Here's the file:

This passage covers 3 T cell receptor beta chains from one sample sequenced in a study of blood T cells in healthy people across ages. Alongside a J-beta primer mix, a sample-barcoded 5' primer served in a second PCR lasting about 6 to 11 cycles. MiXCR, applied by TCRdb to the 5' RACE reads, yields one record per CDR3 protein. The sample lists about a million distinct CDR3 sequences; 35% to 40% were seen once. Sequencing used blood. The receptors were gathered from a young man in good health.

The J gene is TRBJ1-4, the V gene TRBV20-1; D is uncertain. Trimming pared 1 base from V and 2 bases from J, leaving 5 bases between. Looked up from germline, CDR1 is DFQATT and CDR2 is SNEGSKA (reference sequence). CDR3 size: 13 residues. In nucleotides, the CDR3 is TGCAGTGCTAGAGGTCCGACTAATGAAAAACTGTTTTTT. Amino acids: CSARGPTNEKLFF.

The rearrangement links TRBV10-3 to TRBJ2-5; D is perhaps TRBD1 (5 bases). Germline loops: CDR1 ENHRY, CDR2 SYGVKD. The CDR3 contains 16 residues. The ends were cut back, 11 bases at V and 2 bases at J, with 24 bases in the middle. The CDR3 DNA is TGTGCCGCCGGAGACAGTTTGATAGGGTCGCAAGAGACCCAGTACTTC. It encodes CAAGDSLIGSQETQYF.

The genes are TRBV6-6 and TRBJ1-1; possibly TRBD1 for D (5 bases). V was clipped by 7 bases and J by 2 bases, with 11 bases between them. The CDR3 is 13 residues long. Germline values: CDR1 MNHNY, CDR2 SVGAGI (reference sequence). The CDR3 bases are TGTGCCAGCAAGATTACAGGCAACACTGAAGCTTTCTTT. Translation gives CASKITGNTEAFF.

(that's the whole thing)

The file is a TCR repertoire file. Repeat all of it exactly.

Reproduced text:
This passage covers 3 T cell receptor beta chains from one sample sequenced in a study of blood T cells in healthy people across ages. Alongside a J-beta primer mix, a sample-barcoded 5' primer served in a second PCR lasting about 6 to 11 cycles. MiXCR, applied by TCRdb to the 5' RACE reads, yields one record per CDR3 protein. The sample lists about a million distinct CDR3 sequences; 35% to 40% were seen once. Sequencing used blood. The receptors were gathered from a young man in good health.

The J gene is TRBJ1-4, the V gene TRBV20-1; D is uncertain. Trimming pared 1 base from V and 2 bases from J, leaving 5 bases between. Looked up from germline, CDR1 is DFQATT and CDR2 is SNEGSKA (reference sequence). CDR3 size: 13 residues. In nucleotides, the CDR3 is TGCAGTGCTAGAGGTCCGACTAATGAAAAACTGTTTTTT. Amino acids: CSARGPTNEKLFF.

The rearrangement links TRBV10-3 to TRBJ2-5; D is perhaps TRBD1 (5 bases). Germline loops: CDR1 ENHRY, CDR2 SYGVKD. The CDR3 contains 16 residues. The ends were cut back, 11 bases at V and 2 bases at J, with 24 bases in the middle. The CDR3 DNA is TGTGCCGCCGGAGACAGTTTGATAGGGTCGCAAGAGACCCAGTACTTC. It encodes CAAGDSLIGSQETQYF.

The genes are TRBV6-6 and TRBJ1-1; possibly TRBD1 for D (5 bases). V was clipped by 7 bases and J by 2 bases, with 11 bases between them. The CDR3 is 13 residues long. Germline values: CDR1 MNHNY, CDR2 SVGAGI (reference sequence). The CDR3 bases are TGTGCCAGCAAGATTACAGGCAACACTGAAGCTTTCTTT. Translation gives CASKITGNTEAFF.